I first ran into netmodules before VS 2002 was shipped. The netmodule gave me precisely what I asked for, without actually solving my problem.  I wanted to use multiple languages (C#, and C++ /clr) in a single assembly.  It turns out a single assembly can be multi-module.  Multi-module means a single .Net assembly is spread across multiple win32 dlls.  What I really wanted was a single module assembly written in multiple languages. Netmodules couldn't solve my problem back then, but with the VS 2005 C++ linker they can now.

 

Check out JuFeng's articles for some more in depth coverage, and an explanation why you might want a multi-module assembly:

 

MultiModule Assemblies

Netmodule vs. Assembly

 

Since JuFeng's examples didn't show how to create debug info I thought I'd make an updated example here.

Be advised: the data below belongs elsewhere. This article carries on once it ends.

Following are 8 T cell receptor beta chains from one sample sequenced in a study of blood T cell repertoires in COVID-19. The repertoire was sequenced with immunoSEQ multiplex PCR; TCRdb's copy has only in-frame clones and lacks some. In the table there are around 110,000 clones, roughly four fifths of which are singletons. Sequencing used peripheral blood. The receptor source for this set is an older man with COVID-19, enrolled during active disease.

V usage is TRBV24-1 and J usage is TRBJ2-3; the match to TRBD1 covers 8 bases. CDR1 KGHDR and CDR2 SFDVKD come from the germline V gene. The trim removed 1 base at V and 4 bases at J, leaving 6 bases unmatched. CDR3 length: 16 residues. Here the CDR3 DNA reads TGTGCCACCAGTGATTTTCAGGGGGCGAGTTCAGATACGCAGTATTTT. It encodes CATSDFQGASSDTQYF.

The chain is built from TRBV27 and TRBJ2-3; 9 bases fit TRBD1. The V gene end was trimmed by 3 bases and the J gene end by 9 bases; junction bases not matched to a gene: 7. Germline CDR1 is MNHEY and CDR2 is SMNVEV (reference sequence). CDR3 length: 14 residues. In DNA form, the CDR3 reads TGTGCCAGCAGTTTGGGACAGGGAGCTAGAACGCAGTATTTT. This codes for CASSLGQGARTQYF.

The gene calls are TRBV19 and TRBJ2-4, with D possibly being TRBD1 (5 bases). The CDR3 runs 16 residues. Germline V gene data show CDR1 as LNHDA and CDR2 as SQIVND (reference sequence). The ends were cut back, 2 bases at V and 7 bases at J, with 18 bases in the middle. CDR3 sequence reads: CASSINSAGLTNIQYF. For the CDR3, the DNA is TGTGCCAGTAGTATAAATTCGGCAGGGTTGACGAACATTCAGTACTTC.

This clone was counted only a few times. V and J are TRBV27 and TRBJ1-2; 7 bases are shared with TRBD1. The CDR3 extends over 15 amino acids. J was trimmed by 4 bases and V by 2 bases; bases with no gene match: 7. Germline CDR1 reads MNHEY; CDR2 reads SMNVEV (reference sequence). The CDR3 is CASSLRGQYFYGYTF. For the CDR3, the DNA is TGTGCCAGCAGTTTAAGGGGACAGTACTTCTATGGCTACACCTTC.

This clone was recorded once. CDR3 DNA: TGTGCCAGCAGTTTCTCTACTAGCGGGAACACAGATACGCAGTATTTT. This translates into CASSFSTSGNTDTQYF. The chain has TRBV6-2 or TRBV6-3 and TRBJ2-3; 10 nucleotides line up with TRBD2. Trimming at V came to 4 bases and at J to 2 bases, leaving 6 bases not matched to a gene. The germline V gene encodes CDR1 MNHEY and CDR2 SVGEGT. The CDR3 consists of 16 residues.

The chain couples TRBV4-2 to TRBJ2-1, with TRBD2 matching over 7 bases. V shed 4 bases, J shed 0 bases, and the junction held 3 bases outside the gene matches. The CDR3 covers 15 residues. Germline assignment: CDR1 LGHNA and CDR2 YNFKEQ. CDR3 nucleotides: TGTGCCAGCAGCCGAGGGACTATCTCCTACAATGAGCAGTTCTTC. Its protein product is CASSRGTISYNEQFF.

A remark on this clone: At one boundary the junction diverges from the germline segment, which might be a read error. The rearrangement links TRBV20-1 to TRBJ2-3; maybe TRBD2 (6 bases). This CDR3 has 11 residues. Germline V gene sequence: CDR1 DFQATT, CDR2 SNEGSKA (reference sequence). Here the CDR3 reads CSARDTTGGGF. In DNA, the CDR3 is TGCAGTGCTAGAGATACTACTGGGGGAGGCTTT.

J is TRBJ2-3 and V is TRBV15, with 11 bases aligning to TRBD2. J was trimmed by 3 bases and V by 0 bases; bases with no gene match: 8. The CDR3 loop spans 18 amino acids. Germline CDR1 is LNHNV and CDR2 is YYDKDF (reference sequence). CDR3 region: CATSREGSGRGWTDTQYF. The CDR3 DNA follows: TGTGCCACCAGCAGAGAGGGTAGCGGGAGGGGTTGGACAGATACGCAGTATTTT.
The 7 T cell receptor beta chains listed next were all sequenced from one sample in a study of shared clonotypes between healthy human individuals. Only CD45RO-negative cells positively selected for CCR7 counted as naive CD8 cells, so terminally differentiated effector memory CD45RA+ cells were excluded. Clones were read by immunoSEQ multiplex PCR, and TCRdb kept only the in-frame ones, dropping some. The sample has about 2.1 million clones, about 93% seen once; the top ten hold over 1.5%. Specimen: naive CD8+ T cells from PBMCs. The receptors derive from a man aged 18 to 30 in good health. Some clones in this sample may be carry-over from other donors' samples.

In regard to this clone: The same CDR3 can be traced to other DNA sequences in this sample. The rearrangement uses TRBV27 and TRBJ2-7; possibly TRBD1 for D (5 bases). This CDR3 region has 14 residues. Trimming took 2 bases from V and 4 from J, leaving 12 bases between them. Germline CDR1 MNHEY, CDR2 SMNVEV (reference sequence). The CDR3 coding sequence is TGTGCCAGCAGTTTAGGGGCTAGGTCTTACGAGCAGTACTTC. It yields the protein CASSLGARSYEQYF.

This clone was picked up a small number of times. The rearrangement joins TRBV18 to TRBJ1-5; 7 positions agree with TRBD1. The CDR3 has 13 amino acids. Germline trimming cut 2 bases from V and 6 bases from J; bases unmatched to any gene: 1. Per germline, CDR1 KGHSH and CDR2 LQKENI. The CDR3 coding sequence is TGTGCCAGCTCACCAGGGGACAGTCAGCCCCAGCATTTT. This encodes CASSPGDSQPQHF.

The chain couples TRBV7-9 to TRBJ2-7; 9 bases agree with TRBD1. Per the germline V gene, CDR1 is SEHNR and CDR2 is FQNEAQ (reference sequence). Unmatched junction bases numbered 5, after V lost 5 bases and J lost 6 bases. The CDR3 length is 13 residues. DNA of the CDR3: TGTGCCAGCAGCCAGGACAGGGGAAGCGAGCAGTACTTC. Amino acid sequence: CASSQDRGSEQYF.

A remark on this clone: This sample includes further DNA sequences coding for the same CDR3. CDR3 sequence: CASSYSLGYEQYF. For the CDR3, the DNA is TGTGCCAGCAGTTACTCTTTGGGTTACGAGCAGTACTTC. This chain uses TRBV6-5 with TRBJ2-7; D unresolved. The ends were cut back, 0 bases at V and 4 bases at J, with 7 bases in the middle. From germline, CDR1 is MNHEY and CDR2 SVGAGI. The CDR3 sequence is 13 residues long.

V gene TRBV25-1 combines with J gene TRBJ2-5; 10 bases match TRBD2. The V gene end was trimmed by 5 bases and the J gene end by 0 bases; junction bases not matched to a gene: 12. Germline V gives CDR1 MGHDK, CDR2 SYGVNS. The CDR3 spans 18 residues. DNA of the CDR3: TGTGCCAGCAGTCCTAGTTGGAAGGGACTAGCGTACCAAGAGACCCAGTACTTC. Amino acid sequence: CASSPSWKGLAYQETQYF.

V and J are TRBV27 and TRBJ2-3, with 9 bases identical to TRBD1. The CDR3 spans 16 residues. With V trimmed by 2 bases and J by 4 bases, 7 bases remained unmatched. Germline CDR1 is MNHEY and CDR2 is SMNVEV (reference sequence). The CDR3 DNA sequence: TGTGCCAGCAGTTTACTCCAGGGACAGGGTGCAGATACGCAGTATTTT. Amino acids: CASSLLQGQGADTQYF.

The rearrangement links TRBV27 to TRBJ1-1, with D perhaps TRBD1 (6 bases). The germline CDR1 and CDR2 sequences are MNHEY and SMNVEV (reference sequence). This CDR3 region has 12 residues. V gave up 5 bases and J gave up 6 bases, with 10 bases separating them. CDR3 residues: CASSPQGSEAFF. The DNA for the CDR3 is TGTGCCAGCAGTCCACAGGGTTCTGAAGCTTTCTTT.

Here's a quick example with a multi-module assembly:

a_source

b_source

From the Visual Studio  2005 Command Prompt:

 

C:\blog\linkexample>vbc /target:module /debug+ b.vb

C:\blog\linkexample>csc /debug+ /addmodule:b.netmodule a.cs

C:\blog\linkexample>devenv /debugexe a.exe

Check out the modules window:

multi_module

And the callstack window:

multi2_callstack 

To get a single file assembly I'll need to recompile the cs file into a netmodule then use the c++ linker.

 

C:\blog\linkexample>csc /addmodule:b.netmodule /target:module /debug+ a.cs

C:\blog\linkexample>link /entry:fooCS.Main /out:theone.exe /subsystem:console /debug a.netmodule b.netmodule

C:\blog\linkexample>devenv /debugexe theone.exe

 

Now check out the modules window:

single_module 

And the callstack window:

 single2_callstack